Workshop on the Mesoamerican Ball Game
9 – 14 October 2023
Join us for a week-long online exploration of the inner meaning of the Mesoamerican Ball Game. We will meet for six consecutive days to study the origins of this ritual, its appearance in the Mayan Book of Council The Popol Vuh, it’s astronomical significance, and how this spectacle represented the struggle between the opposing forces of day and night, good and evil, and life and death. Each session will span about two hours with an intermission, and will conclude with a practical exercise for the following day. The group’s verifications will lay the groundwork for the next session. The meetings will be recorded and made available for viewing afterwards.
Read more about some of the highlights below:
The Agricultural Revolution
The Popol Vuh is the ancient myth that chronicles the primordial creation and consequent lineage of the Quiché people indigenous to the Americas. In Pre-Columbian times, these were associated with the Mayan civilization. Ancient creation myths often appeared in conjunction with the Agricultural Revolution and narrated in symbolic terms the transition from hunting and gathering, to agriculture. We will approach the Popol Vuh from this standpoint, aiming to understand what was necessary to achieve this transition, and its consequences.
According to the text, two generations of twins, both ball-game players, are challenged by the lords of the underworld to a match. One interpretation of this story is that the ball and its movement in the court represents the movement of heavenly bodies in the sky. The game replicates a battle of the sun against the moon and stars. Central to this challenge is the Maize god (corn being a staple crop for the Quiché). In the course of the challenge, the Maize God is decapitated and then brought back to life, symbolizing the cycle of growing and harvesting corn. The victory of the Hero Twins over the lords of the underworld liberates maize and allows the story of humankind to proceed.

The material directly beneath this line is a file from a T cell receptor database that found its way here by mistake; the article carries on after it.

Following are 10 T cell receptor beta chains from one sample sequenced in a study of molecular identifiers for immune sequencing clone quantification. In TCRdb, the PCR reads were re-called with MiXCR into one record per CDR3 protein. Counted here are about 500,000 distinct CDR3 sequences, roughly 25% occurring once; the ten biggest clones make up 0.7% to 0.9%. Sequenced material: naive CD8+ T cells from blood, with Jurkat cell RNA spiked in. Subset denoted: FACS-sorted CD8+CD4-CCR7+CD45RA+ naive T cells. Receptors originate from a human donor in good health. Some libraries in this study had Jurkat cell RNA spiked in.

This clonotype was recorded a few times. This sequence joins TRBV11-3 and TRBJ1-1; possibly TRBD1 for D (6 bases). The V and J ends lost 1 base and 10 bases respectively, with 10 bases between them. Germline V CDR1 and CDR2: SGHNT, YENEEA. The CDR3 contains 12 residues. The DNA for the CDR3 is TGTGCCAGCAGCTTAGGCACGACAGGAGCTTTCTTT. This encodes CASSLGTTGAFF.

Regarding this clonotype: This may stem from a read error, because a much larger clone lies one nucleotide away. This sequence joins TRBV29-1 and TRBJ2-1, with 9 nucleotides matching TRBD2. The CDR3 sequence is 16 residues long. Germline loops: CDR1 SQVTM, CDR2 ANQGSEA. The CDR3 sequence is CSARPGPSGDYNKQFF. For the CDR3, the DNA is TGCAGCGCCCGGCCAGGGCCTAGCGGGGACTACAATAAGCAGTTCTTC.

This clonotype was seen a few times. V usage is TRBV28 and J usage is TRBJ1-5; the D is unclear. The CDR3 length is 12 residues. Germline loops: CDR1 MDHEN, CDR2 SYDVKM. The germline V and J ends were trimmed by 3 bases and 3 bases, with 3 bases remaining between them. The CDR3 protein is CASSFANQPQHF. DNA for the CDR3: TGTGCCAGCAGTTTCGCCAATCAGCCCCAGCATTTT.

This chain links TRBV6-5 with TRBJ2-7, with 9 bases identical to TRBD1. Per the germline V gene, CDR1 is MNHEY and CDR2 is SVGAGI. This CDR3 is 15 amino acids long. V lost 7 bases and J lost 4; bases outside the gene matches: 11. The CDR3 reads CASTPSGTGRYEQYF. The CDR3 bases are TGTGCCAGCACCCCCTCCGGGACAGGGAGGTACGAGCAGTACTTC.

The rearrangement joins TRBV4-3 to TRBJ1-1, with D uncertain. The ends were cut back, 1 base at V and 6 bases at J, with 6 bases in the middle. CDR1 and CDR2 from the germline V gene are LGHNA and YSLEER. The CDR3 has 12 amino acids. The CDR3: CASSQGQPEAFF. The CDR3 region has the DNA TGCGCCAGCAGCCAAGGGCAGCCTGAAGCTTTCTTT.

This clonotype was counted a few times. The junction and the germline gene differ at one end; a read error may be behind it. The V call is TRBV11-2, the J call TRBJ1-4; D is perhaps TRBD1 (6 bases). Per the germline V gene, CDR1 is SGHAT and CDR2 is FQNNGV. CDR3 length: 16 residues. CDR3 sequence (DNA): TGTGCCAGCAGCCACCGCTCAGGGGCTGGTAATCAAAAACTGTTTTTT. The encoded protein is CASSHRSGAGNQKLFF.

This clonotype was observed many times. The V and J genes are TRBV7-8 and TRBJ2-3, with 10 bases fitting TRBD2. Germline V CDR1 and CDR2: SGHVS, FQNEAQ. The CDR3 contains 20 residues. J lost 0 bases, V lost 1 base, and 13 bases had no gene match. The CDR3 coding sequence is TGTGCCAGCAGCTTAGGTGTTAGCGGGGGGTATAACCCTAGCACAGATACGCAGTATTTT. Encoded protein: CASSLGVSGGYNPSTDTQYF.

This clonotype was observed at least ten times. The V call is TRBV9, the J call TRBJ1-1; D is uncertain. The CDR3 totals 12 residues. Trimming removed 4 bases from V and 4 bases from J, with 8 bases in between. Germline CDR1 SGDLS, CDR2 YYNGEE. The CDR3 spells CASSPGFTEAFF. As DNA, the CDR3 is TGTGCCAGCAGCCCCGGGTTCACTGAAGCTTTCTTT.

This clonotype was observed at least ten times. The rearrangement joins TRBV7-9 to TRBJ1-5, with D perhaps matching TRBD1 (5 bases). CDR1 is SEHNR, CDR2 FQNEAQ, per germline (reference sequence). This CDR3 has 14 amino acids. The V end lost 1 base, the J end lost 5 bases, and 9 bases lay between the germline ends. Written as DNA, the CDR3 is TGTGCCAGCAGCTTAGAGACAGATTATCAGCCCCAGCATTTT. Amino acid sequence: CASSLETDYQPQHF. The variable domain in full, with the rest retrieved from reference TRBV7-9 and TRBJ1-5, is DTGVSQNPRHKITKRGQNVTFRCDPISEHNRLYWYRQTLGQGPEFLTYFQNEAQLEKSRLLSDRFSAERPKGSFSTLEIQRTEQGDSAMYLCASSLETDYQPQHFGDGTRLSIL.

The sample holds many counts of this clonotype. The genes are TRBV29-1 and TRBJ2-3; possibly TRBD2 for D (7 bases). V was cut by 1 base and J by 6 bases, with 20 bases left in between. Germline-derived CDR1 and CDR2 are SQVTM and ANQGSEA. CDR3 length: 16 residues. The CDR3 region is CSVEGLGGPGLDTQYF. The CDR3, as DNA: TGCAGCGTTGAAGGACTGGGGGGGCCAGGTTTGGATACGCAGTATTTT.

Maya Maize God wearing a headdress in the form of a stylized ear of corn | AD 600 – 800
This is the beginning of the ancient traditions of this place called Quiché. Here we shall write. We shall begin to tell the ancient stories of the beginning, the origin of all that was done in the citadel of Quiché, among the people of the Quiché nation.
Opening lines of the Popol Vuh
Sacrificed ball player | Anthropolgy Museum of Xalapa, Mexico
Payment & Sacrifice
The principle of sacrifice created a duality that underlay the Mesoamerican world view: living beings create sacrificial death, and sacrificial death creates life. The ritual ballgame itself enacted this duality, in the sense of not simply winning and losing, but also living and dying. Death always won, sacrifice was always made, and life was always renewed.
Players of the Mesoamerican ballgame reenacted the deeds of the Hero Twins in the Popol Vuh, who were challenged by the lords of death, and triumphed over them. As the sun defeats the night each dawn, so does the ball-players’ sacrifice and offering of blood in the court enable the plants to germinate anew and assure the sustenance of their people. Moreover, it is thought that the ballgame was practiced during the dry season, as a necessary sacrifice to bring the rains crucial for agriculture.